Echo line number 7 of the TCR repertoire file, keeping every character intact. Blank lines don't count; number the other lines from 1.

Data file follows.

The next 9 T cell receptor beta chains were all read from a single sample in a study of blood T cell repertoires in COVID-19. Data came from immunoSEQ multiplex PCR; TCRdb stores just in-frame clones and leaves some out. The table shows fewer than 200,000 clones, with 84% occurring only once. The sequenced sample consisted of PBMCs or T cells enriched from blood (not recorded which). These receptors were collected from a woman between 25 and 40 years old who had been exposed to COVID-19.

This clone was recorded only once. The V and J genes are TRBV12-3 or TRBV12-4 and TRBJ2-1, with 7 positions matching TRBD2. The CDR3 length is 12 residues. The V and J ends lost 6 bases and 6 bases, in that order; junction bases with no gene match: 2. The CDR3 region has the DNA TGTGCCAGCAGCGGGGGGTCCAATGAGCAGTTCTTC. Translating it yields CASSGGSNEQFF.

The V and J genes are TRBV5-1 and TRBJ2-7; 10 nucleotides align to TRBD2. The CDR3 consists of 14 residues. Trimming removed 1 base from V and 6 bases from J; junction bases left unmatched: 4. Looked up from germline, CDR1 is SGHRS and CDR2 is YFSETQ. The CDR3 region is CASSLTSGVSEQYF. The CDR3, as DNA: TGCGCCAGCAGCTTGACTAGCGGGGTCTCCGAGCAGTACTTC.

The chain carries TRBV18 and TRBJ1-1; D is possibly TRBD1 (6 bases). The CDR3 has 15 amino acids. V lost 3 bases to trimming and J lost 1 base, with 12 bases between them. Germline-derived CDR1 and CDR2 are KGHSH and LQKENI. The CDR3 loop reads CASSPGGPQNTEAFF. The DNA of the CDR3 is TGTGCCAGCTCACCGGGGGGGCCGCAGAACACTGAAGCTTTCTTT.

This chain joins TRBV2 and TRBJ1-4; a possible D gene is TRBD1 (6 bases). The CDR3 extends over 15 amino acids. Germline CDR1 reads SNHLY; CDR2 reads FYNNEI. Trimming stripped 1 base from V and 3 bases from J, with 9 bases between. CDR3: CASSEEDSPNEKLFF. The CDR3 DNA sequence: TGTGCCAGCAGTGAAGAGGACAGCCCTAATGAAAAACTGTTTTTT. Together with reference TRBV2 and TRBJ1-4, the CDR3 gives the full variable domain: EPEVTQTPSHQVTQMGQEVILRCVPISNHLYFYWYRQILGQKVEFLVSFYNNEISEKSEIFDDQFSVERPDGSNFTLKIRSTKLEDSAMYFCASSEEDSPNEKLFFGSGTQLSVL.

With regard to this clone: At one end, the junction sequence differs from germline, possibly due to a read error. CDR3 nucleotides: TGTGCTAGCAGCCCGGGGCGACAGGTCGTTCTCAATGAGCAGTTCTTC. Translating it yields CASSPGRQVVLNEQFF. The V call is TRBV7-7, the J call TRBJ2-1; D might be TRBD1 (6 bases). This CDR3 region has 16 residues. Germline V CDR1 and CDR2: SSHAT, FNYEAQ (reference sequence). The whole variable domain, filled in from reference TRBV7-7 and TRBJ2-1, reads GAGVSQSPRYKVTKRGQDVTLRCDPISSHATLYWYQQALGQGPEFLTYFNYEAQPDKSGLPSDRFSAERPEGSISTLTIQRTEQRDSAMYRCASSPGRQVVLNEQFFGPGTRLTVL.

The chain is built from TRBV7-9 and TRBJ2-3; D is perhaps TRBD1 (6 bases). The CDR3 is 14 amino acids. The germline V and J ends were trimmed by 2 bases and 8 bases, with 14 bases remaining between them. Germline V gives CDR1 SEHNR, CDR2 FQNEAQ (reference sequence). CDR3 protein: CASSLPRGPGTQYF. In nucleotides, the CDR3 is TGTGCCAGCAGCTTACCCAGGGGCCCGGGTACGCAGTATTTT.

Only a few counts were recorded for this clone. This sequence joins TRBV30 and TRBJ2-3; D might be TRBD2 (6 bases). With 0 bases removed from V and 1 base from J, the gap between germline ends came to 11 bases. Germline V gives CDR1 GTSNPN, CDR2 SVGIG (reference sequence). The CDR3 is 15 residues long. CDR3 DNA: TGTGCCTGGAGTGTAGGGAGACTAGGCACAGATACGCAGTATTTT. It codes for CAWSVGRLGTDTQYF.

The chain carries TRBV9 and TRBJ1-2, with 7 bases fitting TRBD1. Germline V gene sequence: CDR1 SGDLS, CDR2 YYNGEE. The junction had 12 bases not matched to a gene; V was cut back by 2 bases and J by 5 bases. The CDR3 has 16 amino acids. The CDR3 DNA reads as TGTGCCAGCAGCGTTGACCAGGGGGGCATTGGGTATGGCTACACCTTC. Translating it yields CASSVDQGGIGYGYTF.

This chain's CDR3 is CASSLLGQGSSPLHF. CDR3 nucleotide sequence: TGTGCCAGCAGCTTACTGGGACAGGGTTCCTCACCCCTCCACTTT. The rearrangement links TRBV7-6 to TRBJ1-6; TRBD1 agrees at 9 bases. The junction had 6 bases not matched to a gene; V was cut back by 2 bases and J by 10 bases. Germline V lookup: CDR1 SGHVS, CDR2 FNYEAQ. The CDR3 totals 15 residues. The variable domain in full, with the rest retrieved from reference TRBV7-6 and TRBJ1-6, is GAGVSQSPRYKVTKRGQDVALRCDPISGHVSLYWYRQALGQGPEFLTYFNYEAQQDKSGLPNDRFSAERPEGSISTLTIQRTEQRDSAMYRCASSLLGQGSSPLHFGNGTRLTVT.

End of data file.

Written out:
The chain is built from TRBV7-9 and TRBJ2-3; D is perhaps TRBD1 (6 bases). The CDR3 is 14 amino acids. The germline V and J ends were trimmed by 2 bases and 8 bases, with 14 bases remaining between them. Germline V gives CDR1 SEHNR, CDR2 FQNEAQ (reference sequence). CDR3 protein: CASSLPRGPGTQYF. In nucleotides, the CDR3 is TGTGCCAGCAGCTTACCCAGGGGCCCGGGTACGCAGTATTTT.